by John Robertson
At World’s End is a movie jointly produced by Denmark, Germany and Australia. The end of the world was conveniently located at 43 Justin Avenue. For movie purposes it was the heart of the Sumatran jungle. It has played the jungle role before, notably in the film Kokoda. This part of the story line was of two guys and a girl, all Scandinavian, being held captive by the local army troops in a clearing in the jungle. They are then captured by a guerrilla band and go from bad to worse.
This part of the action covered two days with Neville and Rory being the crew in 52 on Monday and John F and Robbo on Tuesday. Start was 0630 from the Station. Much more happened on Tuesday than on Monday. On both days we had an excellent buffet breakfast and lunch with all the crew. In the hot conditions attention to hydration was faultless throughout.
The action starts with a platoon of young troops guarding the captives in a jungle clearing. They are attacked by a band of black-clad baddies concealed in the jungle. One lesson from the film – lantana can be a lifesaver. Not one of the baddies in the lantana was even scratched but all the troops in the clearing were killed. This didn’t happen just once but about ten times over. Fully 1,000 rounds of 9mm blank ammunition were expended on Tuesday. The soldiers had Armalite rifles and the baddies had short-barrelled M5’s. Each of the soldiers had the now-conventional, blood packs to show when they had been hit. There is evidently a correct cinematic way to die when you are shot – you pirouette twice round and then fall hard to the ground. There was a lot of coaching in this technique going on.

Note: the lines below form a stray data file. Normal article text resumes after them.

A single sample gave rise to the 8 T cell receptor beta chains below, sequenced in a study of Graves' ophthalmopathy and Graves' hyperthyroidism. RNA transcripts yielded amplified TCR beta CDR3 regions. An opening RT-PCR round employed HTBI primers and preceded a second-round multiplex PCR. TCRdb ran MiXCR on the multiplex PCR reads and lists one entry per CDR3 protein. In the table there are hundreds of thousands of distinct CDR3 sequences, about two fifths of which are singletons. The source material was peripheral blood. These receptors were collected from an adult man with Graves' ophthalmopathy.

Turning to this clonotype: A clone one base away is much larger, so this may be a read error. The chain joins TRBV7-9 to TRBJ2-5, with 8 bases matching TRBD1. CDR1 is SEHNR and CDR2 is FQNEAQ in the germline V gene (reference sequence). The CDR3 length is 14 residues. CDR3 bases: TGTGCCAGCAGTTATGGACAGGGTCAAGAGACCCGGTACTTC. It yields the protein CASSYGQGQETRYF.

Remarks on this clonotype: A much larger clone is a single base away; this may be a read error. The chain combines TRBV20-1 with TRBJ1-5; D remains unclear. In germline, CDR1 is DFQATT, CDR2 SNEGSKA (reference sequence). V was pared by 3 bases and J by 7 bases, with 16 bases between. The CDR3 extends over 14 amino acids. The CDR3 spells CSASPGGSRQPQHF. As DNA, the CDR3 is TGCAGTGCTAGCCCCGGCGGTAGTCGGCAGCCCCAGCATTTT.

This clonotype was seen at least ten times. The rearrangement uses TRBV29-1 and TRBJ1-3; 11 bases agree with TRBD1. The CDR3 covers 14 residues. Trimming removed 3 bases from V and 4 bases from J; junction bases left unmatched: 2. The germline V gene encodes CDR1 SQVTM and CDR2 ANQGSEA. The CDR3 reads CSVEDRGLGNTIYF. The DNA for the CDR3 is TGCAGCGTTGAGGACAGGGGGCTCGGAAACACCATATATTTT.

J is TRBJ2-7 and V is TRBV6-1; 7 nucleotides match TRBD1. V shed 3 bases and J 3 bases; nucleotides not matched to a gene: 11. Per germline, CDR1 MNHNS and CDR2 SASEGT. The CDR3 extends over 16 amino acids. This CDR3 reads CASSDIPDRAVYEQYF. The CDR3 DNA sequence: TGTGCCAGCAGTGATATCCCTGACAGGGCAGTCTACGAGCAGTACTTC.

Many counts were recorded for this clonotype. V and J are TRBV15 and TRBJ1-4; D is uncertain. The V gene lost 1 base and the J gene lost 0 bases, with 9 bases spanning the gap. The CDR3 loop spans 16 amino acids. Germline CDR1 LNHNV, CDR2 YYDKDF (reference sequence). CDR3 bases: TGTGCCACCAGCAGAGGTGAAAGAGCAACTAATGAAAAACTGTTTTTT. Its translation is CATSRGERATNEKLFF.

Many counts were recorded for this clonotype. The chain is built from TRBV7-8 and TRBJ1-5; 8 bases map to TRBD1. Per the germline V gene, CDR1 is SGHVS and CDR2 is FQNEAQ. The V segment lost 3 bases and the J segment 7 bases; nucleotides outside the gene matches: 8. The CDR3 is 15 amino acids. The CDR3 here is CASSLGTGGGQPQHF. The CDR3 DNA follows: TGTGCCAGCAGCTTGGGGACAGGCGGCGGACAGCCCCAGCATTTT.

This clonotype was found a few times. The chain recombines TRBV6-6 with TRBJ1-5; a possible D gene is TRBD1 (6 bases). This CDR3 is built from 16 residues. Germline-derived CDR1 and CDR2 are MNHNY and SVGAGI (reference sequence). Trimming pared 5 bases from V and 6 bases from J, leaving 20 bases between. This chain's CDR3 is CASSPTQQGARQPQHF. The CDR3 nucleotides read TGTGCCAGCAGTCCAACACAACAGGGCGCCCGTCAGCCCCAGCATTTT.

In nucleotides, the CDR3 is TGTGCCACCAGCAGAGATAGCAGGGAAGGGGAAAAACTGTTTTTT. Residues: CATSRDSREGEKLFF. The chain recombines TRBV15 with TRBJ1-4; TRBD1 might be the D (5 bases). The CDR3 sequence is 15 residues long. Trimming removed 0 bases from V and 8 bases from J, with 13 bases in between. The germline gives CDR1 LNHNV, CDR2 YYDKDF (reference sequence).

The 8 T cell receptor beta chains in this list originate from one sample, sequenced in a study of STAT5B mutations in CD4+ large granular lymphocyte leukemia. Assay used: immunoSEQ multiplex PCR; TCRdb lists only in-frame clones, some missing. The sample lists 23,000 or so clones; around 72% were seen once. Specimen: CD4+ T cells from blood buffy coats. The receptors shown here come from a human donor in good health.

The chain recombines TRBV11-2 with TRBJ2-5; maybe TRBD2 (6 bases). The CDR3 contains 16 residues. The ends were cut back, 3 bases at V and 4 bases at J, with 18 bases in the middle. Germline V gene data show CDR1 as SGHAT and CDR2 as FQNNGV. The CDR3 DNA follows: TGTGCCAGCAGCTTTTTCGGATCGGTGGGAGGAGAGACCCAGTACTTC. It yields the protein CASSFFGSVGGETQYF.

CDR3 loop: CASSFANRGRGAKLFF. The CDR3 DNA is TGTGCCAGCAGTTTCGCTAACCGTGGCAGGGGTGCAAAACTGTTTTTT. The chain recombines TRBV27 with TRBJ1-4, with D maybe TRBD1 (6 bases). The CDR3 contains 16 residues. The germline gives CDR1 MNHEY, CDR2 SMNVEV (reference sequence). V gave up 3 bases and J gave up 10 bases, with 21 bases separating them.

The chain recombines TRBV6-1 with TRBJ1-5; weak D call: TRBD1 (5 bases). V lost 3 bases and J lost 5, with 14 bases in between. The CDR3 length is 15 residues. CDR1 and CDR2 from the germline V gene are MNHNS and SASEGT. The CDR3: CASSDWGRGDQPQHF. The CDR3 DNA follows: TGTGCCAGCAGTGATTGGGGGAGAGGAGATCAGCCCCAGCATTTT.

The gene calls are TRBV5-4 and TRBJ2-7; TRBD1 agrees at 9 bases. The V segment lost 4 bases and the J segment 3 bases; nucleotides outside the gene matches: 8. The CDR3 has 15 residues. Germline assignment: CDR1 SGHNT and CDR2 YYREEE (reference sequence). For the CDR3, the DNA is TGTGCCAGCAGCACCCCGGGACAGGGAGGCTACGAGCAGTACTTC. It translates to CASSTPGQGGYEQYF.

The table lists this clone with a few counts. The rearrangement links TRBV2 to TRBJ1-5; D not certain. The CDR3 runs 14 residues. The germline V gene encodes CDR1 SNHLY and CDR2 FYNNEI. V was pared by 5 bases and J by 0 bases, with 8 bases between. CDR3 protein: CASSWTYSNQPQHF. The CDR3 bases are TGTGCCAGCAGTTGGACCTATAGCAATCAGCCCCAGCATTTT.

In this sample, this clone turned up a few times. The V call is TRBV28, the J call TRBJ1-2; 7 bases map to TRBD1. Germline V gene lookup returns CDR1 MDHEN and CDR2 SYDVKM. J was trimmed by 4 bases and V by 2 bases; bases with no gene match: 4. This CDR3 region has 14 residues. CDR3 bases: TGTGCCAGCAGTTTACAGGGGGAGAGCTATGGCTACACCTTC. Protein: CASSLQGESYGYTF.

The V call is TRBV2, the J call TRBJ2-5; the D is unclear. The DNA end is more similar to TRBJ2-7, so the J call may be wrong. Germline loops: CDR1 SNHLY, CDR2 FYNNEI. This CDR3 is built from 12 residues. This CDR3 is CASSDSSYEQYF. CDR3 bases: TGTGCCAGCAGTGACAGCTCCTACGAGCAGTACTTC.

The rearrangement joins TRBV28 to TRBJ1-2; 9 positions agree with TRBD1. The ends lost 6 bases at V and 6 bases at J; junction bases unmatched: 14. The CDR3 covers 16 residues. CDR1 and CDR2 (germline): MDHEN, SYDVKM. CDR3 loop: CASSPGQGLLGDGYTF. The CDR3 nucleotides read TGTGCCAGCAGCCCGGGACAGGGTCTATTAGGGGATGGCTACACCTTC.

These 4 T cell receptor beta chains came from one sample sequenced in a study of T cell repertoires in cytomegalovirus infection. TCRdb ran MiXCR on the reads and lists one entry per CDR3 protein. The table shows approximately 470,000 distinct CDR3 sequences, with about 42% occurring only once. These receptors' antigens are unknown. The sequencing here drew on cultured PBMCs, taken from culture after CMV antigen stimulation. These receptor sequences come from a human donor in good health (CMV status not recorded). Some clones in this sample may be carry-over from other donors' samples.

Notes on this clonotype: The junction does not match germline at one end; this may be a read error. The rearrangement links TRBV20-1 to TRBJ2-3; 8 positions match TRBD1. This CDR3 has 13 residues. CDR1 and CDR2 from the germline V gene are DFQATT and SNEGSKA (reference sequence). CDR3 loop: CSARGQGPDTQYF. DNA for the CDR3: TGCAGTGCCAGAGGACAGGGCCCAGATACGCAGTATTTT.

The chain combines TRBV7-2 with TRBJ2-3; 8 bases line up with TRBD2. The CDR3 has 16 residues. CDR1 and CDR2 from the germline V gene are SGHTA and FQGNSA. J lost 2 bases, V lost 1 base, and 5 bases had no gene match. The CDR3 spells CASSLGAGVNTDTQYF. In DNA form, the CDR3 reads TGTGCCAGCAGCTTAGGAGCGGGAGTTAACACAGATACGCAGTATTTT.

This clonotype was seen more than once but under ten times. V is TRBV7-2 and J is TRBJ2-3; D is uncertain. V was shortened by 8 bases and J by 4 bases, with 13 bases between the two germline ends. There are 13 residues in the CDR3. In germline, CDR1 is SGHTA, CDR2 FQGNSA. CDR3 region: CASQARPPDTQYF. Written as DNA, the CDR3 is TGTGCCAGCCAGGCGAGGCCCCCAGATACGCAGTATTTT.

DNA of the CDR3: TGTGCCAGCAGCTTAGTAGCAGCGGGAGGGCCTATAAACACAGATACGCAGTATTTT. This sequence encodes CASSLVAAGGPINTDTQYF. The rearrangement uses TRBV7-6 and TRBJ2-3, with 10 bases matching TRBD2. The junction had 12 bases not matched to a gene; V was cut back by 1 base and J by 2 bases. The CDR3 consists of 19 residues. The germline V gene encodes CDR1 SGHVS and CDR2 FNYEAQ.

The gunfire was interspersed with simulated grenades. These produced loud bangs (in English, like all other sounds on the set) plus flying earth and smoke. We had 52 ready for action but out of shot of the cameras. The final item simulated a shell landing on one of the tents, which tent had been filled with combustible material. The simulation was by blowing up a gas canister which produced a good fireball and set the tent burning merrily; then ‘cut’ and forward John F (on pump) and Robbo with Protek. The fire was right out in under five minutes which pleased the film guys. The luckless troops were spread out wide around the tent and apparently concussed (if not killed) by the blast. Just to make sure a couple of the black-clad, bad lads appeared out of the lantana and shot them all yet again. Not a good Army recruiting film!
We filled up with water at Holt Road and were back at the Station at 1600. An interesting day with good, down-to-earth people!